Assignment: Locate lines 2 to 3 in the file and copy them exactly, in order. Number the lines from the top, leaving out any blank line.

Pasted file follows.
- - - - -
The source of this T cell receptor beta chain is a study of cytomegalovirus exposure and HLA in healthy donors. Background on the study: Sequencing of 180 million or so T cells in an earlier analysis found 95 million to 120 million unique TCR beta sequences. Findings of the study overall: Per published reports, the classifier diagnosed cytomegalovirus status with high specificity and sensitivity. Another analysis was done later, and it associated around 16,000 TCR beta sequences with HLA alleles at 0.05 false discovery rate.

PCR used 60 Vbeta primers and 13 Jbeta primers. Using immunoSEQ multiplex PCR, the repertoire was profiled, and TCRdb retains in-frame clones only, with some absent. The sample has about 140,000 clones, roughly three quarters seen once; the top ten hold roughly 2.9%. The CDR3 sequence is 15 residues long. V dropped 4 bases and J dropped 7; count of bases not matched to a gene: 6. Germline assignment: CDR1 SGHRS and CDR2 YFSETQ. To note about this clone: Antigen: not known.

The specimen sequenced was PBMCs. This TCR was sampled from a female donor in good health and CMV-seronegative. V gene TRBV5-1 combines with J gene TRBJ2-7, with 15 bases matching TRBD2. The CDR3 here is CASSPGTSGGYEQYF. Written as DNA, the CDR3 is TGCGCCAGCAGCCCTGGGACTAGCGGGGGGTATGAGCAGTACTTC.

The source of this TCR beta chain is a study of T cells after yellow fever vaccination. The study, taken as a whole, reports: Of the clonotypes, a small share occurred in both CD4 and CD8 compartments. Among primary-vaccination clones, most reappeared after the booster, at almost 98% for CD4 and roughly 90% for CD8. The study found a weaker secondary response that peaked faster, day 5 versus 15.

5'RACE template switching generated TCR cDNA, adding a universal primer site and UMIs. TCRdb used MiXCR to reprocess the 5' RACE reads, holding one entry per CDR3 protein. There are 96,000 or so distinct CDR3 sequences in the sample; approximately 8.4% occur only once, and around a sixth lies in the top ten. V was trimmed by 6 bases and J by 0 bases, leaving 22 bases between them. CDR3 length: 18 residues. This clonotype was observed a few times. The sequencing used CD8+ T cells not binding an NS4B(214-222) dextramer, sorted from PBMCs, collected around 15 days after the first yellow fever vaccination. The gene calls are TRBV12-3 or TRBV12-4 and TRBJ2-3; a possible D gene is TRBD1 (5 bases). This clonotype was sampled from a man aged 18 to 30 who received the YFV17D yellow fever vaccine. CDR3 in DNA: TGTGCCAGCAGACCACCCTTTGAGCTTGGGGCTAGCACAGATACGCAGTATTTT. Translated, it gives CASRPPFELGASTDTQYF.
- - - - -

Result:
PCR used 60 Vbeta primers and 13 Jbeta primers. Using immunoSEQ multiplex PCR, the repertoire was profiled, and TCRdb retains in-frame clones only, with some absent. The sample has about 140,000 clones, roughly three quarters seen once; the top ten hold roughly 2.9%. The CDR3 sequence is 15 residues long. V dropped 4 bases and J dropped 7; count of bases not matched to a gene: 6. Germline assignment: CDR1 SGHRS and CDR2 YFSETQ. To note about this clone: Antigen: not known.

The specimen sequenced was PBMCs. This TCR was sampled from a female donor in good health and CMV-seronegative. V gene TRBV5-1 combines with J gene TRBJ2-7, with 15 bases matching TRBD2. The CDR3 here is CASSPGTSGGYEQYF. Written as DNA, the CDR3 is TGCGCCAGCAGCCCTGGGACTAGCGGGGGGTATGAGCAGTACTTC.